Ukrainian Orthodox Church congregation prays for fallen - CBS46 News

Ukrainian Orthodox Church congregation prays for fallen; Russia advances in Crimea

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The crisis in Ukraine is hitting home with Ukrainians abroad, especially those living in the Metro Atlanta area.

Many stuck here, half a world away, can only sit and watch as first a political revolution swept through the government, ousting pro-Russian President Viktor Yanukovych; then as Russian troops took control of the peninsula of Crimea.

Alvina Leva left Ukraine at the end of World War II. She was a toddler fleeing the advancing Russian army.

Her family's exodus started with the disappearance of her uncle and his three brothers, taken one night never to be seen again.

"I used to say to my mother, ‘Where's that gold watch?' she'd say, ‘Russian Revolution took everything,'" said Leva.

For Leva, recent events in Ukraine have been difficult to watch. She's been speaking with an acquaintance who was part of the Maidan, watching closely as things escalated over the past two months.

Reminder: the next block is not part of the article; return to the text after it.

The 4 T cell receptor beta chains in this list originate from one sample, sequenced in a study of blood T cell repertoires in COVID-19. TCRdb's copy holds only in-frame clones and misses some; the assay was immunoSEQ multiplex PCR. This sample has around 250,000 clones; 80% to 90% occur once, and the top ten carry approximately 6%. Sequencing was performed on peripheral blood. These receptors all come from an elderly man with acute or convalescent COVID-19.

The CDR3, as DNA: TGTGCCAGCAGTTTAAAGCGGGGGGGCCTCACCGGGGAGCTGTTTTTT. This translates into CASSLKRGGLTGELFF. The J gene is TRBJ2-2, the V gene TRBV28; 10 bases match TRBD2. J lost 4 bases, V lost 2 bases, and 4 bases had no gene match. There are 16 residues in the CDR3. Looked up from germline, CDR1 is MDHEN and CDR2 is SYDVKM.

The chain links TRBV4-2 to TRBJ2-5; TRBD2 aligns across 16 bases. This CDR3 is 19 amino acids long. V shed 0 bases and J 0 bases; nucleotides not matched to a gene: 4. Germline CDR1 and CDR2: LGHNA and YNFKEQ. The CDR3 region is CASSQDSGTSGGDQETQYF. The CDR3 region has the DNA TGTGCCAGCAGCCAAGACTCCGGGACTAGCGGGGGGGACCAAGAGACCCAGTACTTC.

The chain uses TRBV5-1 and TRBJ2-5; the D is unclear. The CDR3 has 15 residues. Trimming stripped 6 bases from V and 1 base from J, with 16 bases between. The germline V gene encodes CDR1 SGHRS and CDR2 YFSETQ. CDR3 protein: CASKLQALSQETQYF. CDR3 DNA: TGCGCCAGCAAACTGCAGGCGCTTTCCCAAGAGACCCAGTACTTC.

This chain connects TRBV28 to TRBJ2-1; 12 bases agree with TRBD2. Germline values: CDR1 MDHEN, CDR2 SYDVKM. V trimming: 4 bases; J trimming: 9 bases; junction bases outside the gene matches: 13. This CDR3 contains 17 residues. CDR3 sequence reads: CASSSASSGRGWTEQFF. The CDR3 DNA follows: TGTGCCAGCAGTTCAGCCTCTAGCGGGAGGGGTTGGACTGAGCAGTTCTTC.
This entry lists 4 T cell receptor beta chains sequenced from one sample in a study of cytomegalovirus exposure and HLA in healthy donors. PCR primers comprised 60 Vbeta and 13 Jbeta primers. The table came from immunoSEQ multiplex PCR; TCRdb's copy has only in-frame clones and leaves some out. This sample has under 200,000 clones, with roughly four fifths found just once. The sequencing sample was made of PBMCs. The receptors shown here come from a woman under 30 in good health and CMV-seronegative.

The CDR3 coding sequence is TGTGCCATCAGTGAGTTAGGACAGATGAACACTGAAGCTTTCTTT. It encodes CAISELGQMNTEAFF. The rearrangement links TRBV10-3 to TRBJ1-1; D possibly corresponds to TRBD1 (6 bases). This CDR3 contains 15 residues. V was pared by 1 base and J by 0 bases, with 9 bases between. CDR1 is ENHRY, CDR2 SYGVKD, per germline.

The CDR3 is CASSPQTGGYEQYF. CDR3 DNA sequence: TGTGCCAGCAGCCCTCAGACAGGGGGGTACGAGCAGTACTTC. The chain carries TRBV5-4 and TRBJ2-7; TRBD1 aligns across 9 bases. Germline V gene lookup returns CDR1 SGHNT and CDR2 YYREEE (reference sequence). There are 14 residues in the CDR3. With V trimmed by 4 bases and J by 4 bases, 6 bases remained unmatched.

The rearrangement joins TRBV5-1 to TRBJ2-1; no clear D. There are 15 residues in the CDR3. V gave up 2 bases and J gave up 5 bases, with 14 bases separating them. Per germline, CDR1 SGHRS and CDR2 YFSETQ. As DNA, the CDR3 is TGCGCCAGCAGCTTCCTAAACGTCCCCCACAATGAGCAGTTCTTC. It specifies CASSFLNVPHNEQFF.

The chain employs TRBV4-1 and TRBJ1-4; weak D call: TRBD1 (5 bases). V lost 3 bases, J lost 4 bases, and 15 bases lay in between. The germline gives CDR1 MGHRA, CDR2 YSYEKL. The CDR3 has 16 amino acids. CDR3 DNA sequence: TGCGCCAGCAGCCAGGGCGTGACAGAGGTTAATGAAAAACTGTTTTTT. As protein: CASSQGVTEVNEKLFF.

"I haven't been sleeping, and I get on the internet and I'm just crying," said Leva.

For solace, Leva attends St. Andrew Ukrainian Orthodox Church where Sunday the Rev. Bohdan Maruszak held Liturgy.

"We have people who are quite moved and touched by the most recent events. I have spoken to some people in my community yesterday, and some of them broke into tears," said Maruszak.

One of his congregation, Vitaliy Pynzenyk, has been in the U.S. for more than a decade and is eager to raise awareness for what is happening in Ukraine.

"Being in Atlanta, it's hard to influence the world politics because we don't have government institutions here like they have in Washington, DC, or New York state," said Pynzenyk.

Still, even if they did and they could get the politicians to apply pressure, Pynzenyk isn't convinced diplomacy will work.

"You have to send a bold statement from western countries like United States and European Union, because [Russian leaders] don't understand the civilized society; how it works; how it functions," said Pynzenyk.

With little recourses left to them, Ukrainians in America have few options when it comes to fighting an invasion more than 5,000 miles away.

Still, the congregation of the St. Andrew Ukrainian Orthodox Church have one weapon that can never be taken from Christians, and they use it as often as they can.

"We have to pray and be strong," said Maruszak.

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